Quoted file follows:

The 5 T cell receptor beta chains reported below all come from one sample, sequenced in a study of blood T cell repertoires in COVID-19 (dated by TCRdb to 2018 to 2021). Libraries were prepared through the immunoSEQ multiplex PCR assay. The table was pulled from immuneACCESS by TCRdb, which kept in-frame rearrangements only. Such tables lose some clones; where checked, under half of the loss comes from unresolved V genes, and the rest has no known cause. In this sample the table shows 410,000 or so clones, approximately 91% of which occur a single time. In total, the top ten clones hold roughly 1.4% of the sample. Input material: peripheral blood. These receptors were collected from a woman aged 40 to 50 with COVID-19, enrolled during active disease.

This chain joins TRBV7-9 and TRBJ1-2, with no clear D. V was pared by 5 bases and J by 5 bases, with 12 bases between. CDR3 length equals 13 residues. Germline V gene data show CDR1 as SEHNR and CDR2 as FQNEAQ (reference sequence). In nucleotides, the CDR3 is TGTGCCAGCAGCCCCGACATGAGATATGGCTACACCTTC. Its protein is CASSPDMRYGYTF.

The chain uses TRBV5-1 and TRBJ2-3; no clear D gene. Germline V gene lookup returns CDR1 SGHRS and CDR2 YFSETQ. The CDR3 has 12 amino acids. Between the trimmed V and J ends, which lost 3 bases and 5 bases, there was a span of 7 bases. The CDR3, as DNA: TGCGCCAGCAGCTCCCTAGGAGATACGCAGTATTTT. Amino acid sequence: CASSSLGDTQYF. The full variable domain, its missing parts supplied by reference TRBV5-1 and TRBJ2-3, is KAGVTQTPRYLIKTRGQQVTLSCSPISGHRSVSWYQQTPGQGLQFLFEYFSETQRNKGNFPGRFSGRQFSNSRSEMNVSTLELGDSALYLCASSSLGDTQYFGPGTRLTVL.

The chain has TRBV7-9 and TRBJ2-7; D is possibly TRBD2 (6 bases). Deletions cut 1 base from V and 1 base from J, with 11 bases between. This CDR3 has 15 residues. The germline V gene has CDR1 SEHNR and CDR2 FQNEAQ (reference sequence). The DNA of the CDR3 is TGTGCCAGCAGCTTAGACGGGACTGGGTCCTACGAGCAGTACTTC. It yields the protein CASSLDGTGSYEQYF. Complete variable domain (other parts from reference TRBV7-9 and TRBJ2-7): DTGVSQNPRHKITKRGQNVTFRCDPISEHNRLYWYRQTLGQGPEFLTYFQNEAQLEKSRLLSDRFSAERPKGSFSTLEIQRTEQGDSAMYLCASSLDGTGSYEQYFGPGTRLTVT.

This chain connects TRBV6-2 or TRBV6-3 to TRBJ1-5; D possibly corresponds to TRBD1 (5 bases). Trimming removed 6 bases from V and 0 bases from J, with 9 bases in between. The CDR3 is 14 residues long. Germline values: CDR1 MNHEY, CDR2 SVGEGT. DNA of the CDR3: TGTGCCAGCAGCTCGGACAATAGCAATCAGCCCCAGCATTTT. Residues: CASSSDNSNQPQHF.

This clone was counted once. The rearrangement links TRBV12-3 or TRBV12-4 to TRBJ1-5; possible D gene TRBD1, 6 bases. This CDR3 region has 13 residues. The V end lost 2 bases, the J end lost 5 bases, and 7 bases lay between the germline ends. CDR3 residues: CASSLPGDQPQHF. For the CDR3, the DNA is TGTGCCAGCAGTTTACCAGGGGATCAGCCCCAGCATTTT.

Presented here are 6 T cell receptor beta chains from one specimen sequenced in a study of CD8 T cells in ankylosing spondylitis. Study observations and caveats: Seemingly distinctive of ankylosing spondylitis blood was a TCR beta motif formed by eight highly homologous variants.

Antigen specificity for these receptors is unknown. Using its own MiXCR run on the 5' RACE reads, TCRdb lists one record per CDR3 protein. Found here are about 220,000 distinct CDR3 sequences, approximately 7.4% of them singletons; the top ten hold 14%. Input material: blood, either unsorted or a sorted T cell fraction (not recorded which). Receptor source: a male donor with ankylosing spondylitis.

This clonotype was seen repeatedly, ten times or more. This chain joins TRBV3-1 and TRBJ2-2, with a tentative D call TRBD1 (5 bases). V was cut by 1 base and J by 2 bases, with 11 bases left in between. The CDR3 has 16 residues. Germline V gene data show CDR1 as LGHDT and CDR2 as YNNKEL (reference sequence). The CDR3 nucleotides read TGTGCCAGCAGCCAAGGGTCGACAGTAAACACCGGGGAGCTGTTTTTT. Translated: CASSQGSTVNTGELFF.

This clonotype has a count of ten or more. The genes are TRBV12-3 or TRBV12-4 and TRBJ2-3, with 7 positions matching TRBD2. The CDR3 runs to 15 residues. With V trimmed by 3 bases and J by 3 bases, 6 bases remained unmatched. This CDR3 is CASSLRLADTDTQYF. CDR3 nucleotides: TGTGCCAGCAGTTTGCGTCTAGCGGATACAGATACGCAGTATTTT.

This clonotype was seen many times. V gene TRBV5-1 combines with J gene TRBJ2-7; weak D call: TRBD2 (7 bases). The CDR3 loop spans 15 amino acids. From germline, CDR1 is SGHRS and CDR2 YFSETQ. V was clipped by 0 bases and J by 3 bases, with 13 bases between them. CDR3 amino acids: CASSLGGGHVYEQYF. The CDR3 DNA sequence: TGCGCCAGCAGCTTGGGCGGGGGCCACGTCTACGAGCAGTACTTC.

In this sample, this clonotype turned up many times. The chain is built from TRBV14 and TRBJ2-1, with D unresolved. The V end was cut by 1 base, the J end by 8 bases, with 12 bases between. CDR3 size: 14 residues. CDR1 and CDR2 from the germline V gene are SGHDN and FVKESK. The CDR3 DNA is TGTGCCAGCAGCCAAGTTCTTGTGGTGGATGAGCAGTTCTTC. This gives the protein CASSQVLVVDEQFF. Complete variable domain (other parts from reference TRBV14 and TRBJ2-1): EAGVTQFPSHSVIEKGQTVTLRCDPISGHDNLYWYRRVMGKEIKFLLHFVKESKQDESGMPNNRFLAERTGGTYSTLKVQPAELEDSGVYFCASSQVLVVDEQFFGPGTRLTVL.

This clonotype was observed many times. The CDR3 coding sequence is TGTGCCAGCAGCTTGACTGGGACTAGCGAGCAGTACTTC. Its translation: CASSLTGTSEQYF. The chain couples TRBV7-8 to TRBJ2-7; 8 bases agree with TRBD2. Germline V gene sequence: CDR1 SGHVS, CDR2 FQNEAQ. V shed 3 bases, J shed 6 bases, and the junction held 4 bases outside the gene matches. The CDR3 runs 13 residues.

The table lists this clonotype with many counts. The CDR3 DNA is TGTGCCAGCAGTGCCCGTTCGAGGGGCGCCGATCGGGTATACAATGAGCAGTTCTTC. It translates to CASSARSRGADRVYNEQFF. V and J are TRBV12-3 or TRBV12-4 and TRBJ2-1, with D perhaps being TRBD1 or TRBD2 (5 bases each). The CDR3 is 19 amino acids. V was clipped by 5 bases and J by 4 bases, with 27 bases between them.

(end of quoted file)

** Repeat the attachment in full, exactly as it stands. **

The 5 T cell receptor beta chains reported below all come from one sample, sequenced in a study of blood T cell repertoires in COVID-19 (dated by TCRdb to 2018 to 2021). Libraries were prepared through the immunoSEQ multiplex PCR assay. The table was pulled from immuneACCESS by TCRdb, which kept in-frame rearrangements only. Such tables lose some clones; where checked, under half of the loss comes from unresolved V genes, and the rest has no known cause. In this sample the table shows 410,000 or so clones, approximately 91% of which occur a single time. In total, the top ten clones hold roughly 1.4% of the sample. Input material: peripheral blood. These receptors were collected from a woman aged 40 to 50 with COVID-19, enrolled during active disease.

This chain joins TRBV7-9 and TRBJ1-2, with no clear D. V was pared by 5 bases and J by 5 bases, with 12 bases between. CDR3 length equals 13 residues. Germline V gene data show CDR1 as SEHNR and CDR2 as FQNEAQ (reference sequence). In nucleotides, the CDR3 is TGTGCCAGCAGCCCCGACATGAGATATGGCTACACCTTC. Its protein is CASSPDMRYGYTF.

The chain uses TRBV5-1 and TRBJ2-3; no clear D gene. Germline V gene lookup returns CDR1 SGHRS and CDR2 YFSETQ. The CDR3 has 12 amino acids. Between the trimmed V and J ends, which lost 3 bases and 5 bases, there was a span of 7 bases. The CDR3, as DNA: TGCGCCAGCAGCTCCCTAGGAGATACGCAGTATTTT. Amino acid sequence: CASSSLGDTQYF. The full variable domain, its missing parts supplied by reference TRBV5-1 and TRBJ2-3, is KAGVTQTPRYLIKTRGQQVTLSCSPISGHRSVSWYQQTPGQGLQFLFEYFSETQRNKGNFPGRFSGRQFSNSRSEMNVSTLELGDSALYLCASSSLGDTQYFGPGTRLTVL.

The chain has TRBV7-9 and TRBJ2-7; D is possibly TRBD2 (6 bases). Deletions cut 1 base from V and 1 base from J, with 11 bases between. This CDR3 has 15 residues. The germline V gene has CDR1 SEHNR and CDR2 FQNEAQ (reference sequence). The DNA of the CDR3 is TGTGCCAGCAGCTTAGACGGGACTGGGTCCTACGAGCAGTACTTC. It yields the protein CASSLDGTGSYEQYF. Complete variable domain (other parts from reference TRBV7-9 and TRBJ2-7): DTGVSQNPRHKITKRGQNVTFRCDPISEHNRLYWYRQTLGQGPEFLTYFQNEAQLEKSRLLSDRFSAERPKGSFSTLEIQRTEQGDSAMYLCASSLDGTGSYEQYFGPGTRLTVT.

This chain connects TRBV6-2 or TRBV6-3 to TRBJ1-5; D possibly corresponds to TRBD1 (5 bases). Trimming removed 6 bases from V and 0 bases from J, with 9 bases in between. The CDR3 is 14 residues long. Germline values: CDR1 MNHEY, CDR2 SVGEGT. DNA of the CDR3: TGTGCCAGCAGCTCGGACAATAGCAATCAGCCCCAGCATTTT. Residues: CASSSDNSNQPQHF.

This clone was counted once. The rearrangement links TRBV12-3 or TRBV12-4 to TRBJ1-5; possible D gene TRBD1, 6 bases. This CDR3 region has 13 residues. The V end lost 2 bases, the J end lost 5 bases, and 7 bases lay between the germline ends. CDR3 residues: CASSLPGDQPQHF. For the CDR3, the DNA is TGTGCCAGCAGTTTACCAGGGGATCAGCCCCAGCATTTT.

Presented here are 6 T cell receptor beta chains from one specimen sequenced in a study of CD8 T cells in ankylosing spondylitis. Study observations and caveats: Seemingly distinctive of ankylosing spondylitis blood was a TCR beta motif formed by eight highly homologous variants.

Antigen specificity for these receptors is unknown. Using its own MiXCR run on the 5' RACE reads, TCRdb lists one record per CDR3 protein. Found here are about 220,000 distinct CDR3 sequences, approximately 7.4% of them singletons; the top ten hold 14%. Input material: blood, either unsorted or a sorted T cell fraction (not recorded which). Receptor source: a male donor with ankylosing spondylitis.

This clonotype was seen repeatedly, ten times or more. This chain joins TRBV3-1 and TRBJ2-2, with a tentative D call TRBD1 (5 bases). V was cut by 1 base and J by 2 bases, with 11 bases left in between. The CDR3 has 16 residues. Germline V gene data show CDR1 as LGHDT and CDR2 as YNNKEL (reference sequence). The CDR3 nucleotides read TGTGCCAGCAGCCAAGGGTCGACAGTAAACACCGGGGAGCTGTTTTTT. Translated: CASSQGSTVNTGELFF.

This clonotype has a count of ten or more. The genes are TRBV12-3 or TRBV12-4 and TRBJ2-3, with 7 positions matching TRBD2. The CDR3 runs to 15 residues. With V trimmed by 3 bases and J by 3 bases, 6 bases remained unmatched. This CDR3 is CASSLRLADTDTQYF. CDR3 nucleotides: TGTGCCAGCAGTTTGCGTCTAGCGGATACAGATACGCAGTATTTT.

This clonotype was seen many times. V gene TRBV5-1 combines with J gene TRBJ2-7; weak D call: TRBD2 (7 bases). The CDR3 loop spans 15 amino acids. From germline, CDR1 is SGHRS and CDR2 YFSETQ. V was clipped by 0 bases and J by 3 bases, with 13 bases between them. CDR3 amino acids: CASSLGGGHVYEQYF. The CDR3 DNA sequence: TGCGCCAGCAGCTTGGGCGGGGGCCACGTCTACGAGCAGTACTTC.

In this sample, this clonotype turned up many times. The chain is built from TRBV14 and TRBJ2-1, with D unresolved. The V end was cut by 1 base, the J end by 8 bases, with 12 bases between. CDR3 size: 14 residues. CDR1 and CDR2 from the germline V gene are SGHDN and FVKESK. The CDR3 DNA is TGTGCCAGCAGCCAAGTTCTTGTGGTGGATGAGCAGTTCTTC. This gives the protein CASSQVLVVDEQFF. Complete variable domain (other parts from reference TRBV14 and TRBJ2-1): EAGVTQFPSHSVIEKGQTVTLRCDPISGHDNLYWYRRVMGKEIKFLLHFVKESKQDESGMPNNRFLAERTGGTYSTLKVQPAELEDSGVYFCASSQVLVVDEQFFGPGTRLTVL.

This clonotype was observed many times. The CDR3 coding sequence is TGTGCCAGCAGCTTGACTGGGACTAGCGAGCAGTACTTC. Its translation: CASSLTGTSEQYF. The chain couples TRBV7-8 to TRBJ2-7; 8 bases agree with TRBD2. Germline V gene sequence: CDR1 SGHVS, CDR2 FQNEAQ. V shed 3 bases, J shed 6 bases, and the junction held 4 bases outside the gene matches. The CDR3 runs 13 residues.

The table lists this clonotype with many counts. The CDR3 DNA is TGTGCCAGCAGTGCCCGTTCGAGGGGCGCCGATCGGGTATACAATGAGCAGTTCTTC. It translates to CASSARSRGADRVYNEQFF. V and J are TRBV12-3 or TRBV12-4 and TRBJ2-1, with D perhaps being TRBD1 or TRBD2 (5 bases each). The CDR3 is 19 amino acids. V was clipped by 5 bases and J by 4 bases, with 27 bases between them.